One prominent banker, meanwhile, has speculated that post-financial crisis regulations — specifically, Basel III liquidity requirements, which require banks to hold increased liquidity in the form of high-quality liquid assets (HQLA), essentially government securities — stoked banking turmoil. Without these requirements, the argument goes, banks could have held floating-rate business loans that would have performed better over the Fed’s tightening cycle. This perspective conveniently ignores the fact that enhanced liquidity requirements were put in place because of the financial dysfunction that erupted in the fall of 2008, as liquidity drained from markets in the frenzied days following the bankruptcy of Lehman Brothers. Deflecting blame from the absence of effective risk management, where it should rest, to regulation could be considered somewhat short-sighted. The fundamental purpose of banks, after all, is risk management.
There is little question that a single large bank that accounts for a sizable share of the financial system poses a threat to financial stability. But what about the case of several smaller banks that together account for the same share?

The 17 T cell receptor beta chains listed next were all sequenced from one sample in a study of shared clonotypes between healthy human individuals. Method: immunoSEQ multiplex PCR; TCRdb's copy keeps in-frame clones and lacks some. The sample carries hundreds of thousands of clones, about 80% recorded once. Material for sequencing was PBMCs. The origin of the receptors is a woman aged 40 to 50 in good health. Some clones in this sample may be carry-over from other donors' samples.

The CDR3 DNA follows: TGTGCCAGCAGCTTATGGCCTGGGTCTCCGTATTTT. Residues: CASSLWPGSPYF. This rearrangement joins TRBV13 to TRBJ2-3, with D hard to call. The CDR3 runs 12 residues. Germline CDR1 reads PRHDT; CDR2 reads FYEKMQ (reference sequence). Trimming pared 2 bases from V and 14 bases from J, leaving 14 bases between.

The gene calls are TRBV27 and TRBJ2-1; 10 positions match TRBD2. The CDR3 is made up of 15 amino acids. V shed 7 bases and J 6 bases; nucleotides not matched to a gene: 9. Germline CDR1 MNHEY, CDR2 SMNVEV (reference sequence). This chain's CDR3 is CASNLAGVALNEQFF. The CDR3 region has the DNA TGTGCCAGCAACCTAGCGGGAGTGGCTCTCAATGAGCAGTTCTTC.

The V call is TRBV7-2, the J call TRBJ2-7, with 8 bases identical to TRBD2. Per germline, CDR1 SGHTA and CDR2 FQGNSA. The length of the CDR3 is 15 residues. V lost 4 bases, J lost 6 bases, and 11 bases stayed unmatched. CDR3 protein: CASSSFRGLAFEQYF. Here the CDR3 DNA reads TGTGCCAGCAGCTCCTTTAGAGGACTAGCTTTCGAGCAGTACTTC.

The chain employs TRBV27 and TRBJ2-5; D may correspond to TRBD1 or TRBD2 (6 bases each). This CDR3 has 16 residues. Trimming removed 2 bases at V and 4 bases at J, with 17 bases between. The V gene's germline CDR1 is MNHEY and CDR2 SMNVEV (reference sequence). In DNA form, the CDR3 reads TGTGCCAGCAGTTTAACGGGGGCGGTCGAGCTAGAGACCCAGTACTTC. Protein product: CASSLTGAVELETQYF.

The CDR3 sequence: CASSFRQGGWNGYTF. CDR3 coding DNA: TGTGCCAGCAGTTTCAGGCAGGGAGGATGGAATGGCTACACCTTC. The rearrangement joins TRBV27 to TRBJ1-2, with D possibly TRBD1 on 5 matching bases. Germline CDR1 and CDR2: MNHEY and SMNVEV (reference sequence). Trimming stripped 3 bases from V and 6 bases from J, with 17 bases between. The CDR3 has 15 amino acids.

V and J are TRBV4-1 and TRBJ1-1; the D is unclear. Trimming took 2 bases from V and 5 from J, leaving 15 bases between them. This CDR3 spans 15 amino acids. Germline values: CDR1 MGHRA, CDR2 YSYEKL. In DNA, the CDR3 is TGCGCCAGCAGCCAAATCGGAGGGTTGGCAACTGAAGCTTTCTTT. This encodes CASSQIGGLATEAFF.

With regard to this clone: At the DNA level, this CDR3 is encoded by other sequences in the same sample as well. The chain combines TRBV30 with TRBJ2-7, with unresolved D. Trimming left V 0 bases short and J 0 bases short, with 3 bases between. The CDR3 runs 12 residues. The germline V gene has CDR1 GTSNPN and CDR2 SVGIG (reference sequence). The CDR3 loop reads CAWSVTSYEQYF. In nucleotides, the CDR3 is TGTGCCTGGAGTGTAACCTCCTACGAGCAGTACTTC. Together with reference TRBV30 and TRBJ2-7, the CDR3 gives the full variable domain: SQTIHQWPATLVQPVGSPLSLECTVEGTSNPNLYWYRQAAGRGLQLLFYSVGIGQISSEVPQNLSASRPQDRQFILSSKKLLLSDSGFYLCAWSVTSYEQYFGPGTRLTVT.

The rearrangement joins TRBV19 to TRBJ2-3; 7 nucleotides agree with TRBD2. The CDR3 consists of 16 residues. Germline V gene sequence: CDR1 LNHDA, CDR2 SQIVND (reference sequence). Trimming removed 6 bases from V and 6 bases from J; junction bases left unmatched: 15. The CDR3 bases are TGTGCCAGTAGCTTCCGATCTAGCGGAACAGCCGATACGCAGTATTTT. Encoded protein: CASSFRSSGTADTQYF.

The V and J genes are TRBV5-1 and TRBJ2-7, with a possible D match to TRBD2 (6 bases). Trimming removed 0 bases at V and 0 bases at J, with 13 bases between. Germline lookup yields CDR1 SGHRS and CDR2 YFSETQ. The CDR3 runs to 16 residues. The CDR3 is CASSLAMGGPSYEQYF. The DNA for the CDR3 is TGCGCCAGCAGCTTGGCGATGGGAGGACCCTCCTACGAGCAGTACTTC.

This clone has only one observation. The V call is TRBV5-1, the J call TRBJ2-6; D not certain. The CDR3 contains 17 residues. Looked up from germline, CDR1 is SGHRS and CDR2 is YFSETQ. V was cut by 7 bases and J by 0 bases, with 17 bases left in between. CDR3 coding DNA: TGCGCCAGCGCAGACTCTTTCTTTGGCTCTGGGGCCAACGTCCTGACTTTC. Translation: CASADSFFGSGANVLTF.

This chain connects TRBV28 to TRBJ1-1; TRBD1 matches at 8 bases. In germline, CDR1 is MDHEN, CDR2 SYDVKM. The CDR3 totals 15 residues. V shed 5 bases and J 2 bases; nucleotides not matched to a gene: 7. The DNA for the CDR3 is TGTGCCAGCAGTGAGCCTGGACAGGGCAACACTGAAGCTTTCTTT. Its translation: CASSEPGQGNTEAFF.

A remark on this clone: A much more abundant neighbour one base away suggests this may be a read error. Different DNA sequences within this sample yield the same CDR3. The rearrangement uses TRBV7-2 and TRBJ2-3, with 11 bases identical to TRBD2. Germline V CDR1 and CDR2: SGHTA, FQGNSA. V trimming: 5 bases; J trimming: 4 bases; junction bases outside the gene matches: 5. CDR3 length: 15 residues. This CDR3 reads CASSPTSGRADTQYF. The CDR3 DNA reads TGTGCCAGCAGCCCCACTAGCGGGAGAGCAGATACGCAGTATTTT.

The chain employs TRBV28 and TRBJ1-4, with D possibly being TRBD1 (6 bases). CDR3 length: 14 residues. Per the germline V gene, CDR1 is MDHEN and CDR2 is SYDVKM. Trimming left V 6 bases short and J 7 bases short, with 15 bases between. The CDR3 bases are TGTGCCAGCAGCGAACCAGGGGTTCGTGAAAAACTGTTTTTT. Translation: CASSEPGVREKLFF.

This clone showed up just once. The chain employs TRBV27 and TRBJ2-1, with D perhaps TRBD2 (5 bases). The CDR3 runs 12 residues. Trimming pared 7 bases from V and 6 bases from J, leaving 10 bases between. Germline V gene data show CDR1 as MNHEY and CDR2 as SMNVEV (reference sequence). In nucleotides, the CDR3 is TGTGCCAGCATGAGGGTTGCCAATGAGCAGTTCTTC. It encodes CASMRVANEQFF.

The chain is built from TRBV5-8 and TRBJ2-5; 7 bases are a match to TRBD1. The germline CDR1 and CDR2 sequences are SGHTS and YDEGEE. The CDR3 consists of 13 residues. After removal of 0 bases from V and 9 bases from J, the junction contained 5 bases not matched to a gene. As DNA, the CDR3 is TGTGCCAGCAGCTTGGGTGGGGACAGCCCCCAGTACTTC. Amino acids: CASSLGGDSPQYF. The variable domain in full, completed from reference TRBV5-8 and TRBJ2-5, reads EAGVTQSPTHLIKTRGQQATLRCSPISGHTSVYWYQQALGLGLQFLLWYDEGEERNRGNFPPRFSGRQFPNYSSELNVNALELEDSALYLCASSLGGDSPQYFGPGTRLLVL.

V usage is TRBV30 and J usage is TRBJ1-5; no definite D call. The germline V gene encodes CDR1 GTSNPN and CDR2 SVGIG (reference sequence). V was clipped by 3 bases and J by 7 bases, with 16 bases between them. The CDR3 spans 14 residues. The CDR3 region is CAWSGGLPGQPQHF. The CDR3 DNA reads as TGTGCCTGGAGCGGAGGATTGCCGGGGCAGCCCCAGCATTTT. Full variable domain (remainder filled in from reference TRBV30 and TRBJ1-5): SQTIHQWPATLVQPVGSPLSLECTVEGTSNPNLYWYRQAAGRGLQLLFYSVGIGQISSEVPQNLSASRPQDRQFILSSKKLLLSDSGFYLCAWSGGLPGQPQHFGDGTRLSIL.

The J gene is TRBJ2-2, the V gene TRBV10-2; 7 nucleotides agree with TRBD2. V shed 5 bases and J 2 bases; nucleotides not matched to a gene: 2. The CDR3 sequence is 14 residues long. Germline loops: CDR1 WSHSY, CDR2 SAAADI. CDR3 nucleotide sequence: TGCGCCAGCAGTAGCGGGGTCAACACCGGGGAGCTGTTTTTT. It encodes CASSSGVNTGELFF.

Bridging Practice with Theory: Implications for Regulations
A more cogent criticism of regulation and supervisory practice concerns the fundamental inconsistency of having HQLA requirements and allowing banks to hold those assets at book value provided they are classified as “held to maturity.” To be blunt, an asset that is held to satisfy a liquidity constraint isn’t terribly helpful if huge capital losses are incurred precisely when it is needed for liquidity reasons. That paradoxical outcome points to necessary change: assets classified as held to maturity must either be hedged or (some fraction) excluded for the purposes of satisfying the HQLA requirements.
The SVB failure, meanwhile, underscores the utility of rigorous and meaningful supervisory stress testing. The failure of risk management, particularly with respect to SVB’s growing bond portfolio, could have been identified earlier with a plausible stress-testing scenario that involved Fed tightening. And rather than a costly and cumbersome process that is unnecessary for mid-sized banks, stress testing could possibly have saved the bank.